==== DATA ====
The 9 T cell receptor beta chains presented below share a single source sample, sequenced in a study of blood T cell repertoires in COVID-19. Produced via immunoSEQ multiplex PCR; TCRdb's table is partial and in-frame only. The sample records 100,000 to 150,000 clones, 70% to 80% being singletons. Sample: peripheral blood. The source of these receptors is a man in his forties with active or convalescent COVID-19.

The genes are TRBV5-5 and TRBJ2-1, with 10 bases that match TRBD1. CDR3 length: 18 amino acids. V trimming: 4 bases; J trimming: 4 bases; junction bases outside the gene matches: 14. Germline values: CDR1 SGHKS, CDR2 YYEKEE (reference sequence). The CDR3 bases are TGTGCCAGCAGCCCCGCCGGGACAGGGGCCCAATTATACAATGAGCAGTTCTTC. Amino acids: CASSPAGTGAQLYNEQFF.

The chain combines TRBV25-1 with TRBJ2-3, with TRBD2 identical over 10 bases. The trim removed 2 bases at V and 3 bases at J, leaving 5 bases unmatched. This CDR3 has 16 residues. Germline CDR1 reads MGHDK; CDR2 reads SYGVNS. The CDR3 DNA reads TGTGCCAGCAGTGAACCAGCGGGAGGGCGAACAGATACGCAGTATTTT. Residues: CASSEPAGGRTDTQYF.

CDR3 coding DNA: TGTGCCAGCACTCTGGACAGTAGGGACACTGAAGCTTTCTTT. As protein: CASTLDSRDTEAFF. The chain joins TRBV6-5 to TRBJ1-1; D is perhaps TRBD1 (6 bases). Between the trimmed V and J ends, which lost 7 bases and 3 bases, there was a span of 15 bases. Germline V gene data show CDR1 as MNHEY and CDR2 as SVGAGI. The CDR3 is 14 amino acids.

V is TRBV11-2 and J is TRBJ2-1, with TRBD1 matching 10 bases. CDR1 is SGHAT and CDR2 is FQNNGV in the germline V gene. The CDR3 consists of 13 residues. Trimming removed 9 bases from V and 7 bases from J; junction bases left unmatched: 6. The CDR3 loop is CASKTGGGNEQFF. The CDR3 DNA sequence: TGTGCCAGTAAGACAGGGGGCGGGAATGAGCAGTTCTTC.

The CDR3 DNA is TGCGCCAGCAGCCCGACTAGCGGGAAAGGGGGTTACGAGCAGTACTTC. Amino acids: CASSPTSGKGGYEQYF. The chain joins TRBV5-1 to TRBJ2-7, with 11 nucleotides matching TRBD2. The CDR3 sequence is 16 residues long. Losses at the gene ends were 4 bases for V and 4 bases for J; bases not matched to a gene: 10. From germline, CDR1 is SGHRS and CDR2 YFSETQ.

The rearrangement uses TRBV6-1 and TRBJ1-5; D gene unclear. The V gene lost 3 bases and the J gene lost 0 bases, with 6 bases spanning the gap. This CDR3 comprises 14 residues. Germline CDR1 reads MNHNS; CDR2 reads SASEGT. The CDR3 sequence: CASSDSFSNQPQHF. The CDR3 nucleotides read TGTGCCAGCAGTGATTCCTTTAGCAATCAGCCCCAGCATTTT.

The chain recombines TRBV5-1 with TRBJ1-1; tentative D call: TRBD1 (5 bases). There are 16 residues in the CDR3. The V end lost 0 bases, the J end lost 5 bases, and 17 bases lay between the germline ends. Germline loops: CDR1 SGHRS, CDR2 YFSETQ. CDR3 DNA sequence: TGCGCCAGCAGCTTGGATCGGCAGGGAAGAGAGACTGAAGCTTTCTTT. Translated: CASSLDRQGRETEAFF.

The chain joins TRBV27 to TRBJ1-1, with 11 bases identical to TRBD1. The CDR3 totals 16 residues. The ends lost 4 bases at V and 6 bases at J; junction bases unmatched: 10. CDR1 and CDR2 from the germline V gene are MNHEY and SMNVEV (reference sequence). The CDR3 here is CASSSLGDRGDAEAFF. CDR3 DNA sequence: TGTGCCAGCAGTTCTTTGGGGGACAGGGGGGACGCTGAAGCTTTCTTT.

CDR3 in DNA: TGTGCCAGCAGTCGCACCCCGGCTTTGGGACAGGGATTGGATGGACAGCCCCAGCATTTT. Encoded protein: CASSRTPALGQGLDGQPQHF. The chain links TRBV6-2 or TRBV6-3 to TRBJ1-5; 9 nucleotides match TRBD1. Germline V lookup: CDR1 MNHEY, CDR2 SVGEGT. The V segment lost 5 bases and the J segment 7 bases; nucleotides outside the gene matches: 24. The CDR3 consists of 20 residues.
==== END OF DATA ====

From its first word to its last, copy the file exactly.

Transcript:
The 9 T cell receptor beta chains presented below share a single source sample, sequenced in a study of blood T cell repertoires in COVID-19. Produced via immunoSEQ multiplex PCR; TCRdb's table is partial and in-frame only. The sample records 100,000 to 150,000 clones, 70% to 80% being singletons. Sample: peripheral blood. The source of these receptors is a man in his forties with active or convalescent COVID-19.

The genes are TRBV5-5 and TRBJ2-1, with 10 bases that match TRBD1. CDR3 length: 18 amino acids. V trimming: 4 bases; J trimming: 4 bases; junction bases outside the gene matches: 14. Germline values: CDR1 SGHKS, CDR2 YYEKEE (reference sequence). The CDR3 bases are TGTGCCAGCAGCCCCGCCGGGACAGGGGCCCAATTATACAATGAGCAGTTCTTC. Amino acids: CASSPAGTGAQLYNEQFF.

The chain combines TRBV25-1 with TRBJ2-3, with TRBD2 identical over 10 bases. The trim removed 2 bases at V and 3 bases at J, leaving 5 bases unmatched. This CDR3 has 16 residues. Germline CDR1 reads MGHDK; CDR2 reads SYGVNS. The CDR3 DNA reads TGTGCCAGCAGTGAACCAGCGGGAGGGCGAACAGATACGCAGTATTTT. Residues: CASSEPAGGRTDTQYF.

CDR3 coding DNA: TGTGCCAGCACTCTGGACAGTAGGGACACTGAAGCTTTCTTT. As protein: CASTLDSRDTEAFF. The chain joins TRBV6-5 to TRBJ1-1; D is perhaps TRBD1 (6 bases). Between the trimmed V and J ends, which lost 7 bases and 3 bases, there was a span of 15 bases. Germline V gene data show CDR1 as MNHEY and CDR2 as SVGAGI. The CDR3 is 14 amino acids.

V is TRBV11-2 and J is TRBJ2-1, with TRBD1 matching 10 bases. CDR1 is SGHAT and CDR2 is FQNNGV in the germline V gene. The CDR3 consists of 13 residues. Trimming removed 9 bases from V and 7 bases from J; junction bases left unmatched: 6. The CDR3 loop is CASKTGGGNEQFF. The CDR3 DNA sequence: TGTGCCAGTAAGACAGGGGGCGGGAATGAGCAGTTCTTC.

The CDR3 DNA is TGCGCCAGCAGCCCGACTAGCGGGAAAGGGGGTTACGAGCAGTACTTC. Amino acids: CASSPTSGKGGYEQYF. The chain joins TRBV5-1 to TRBJ2-7, with 11 nucleotides matching TRBD2. The CDR3 sequence is 16 residues long. Losses at the gene ends were 4 bases for V and 4 bases for J; bases not matched to a gene: 10. From germline, CDR1 is SGHRS and CDR2 YFSETQ.

The rearrangement uses TRBV6-1 and TRBJ1-5; D gene unclear. The V gene lost 3 bases and the J gene lost 0 bases, with 6 bases spanning the gap. This CDR3 comprises 14 residues. Germline CDR1 reads MNHNS; CDR2 reads SASEGT. The CDR3 sequence: CASSDSFSNQPQHF. The CDR3 nucleotides read TGTGCCAGCAGTGATTCCTTTAGCAATCAGCCCCAGCATTTT.

The chain recombines TRBV5-1 with TRBJ1-1; tentative D call: TRBD1 (5 bases). There are 16 residues in the CDR3. The V end lost 0 bases, the J end lost 5 bases, and 17 bases lay between the germline ends. Germline loops: CDR1 SGHRS, CDR2 YFSETQ. CDR3 DNA sequence: TGCGCCAGCAGCTTGGATCGGCAGGGAAGAGAGACTGAAGCTTTCTTT. Translated: CASSLDRQGRETEAFF.

The chain joins TRBV27 to TRBJ1-1, with 11 bases identical to TRBD1. The CDR3 totals 16 residues. The ends lost 4 bases at V and 6 bases at J; junction bases unmatched: 10. CDR1 and CDR2 from the germline V gene are MNHEY and SMNVEV (reference sequence). The CDR3 here is CASSSLGDRGDAEAFF. CDR3 DNA sequence: TGTGCCAGCAGTTCTTTGGGGGACAGGGGGGACGCTGAAGCTTTCTTT.

CDR3 in DNA: TGTGCCAGCAGTCGCACCCCGGCTTTGGGACAGGGATTGGATGGACAGCCCCAGCATTTT. Encoded protein: CASSRTPALGQGLDGQPQHF. The chain links TRBV6-2 or TRBV6-3 to TRBJ1-5; 9 nucleotides match TRBD1. Germline V lookup: CDR1 MNHEY, CDR2 SVGEGT. The V segment lost 5 bases and the J segment 7 bases; nucleotides outside the gene matches: 24. The CDR3 consists of 20 residues.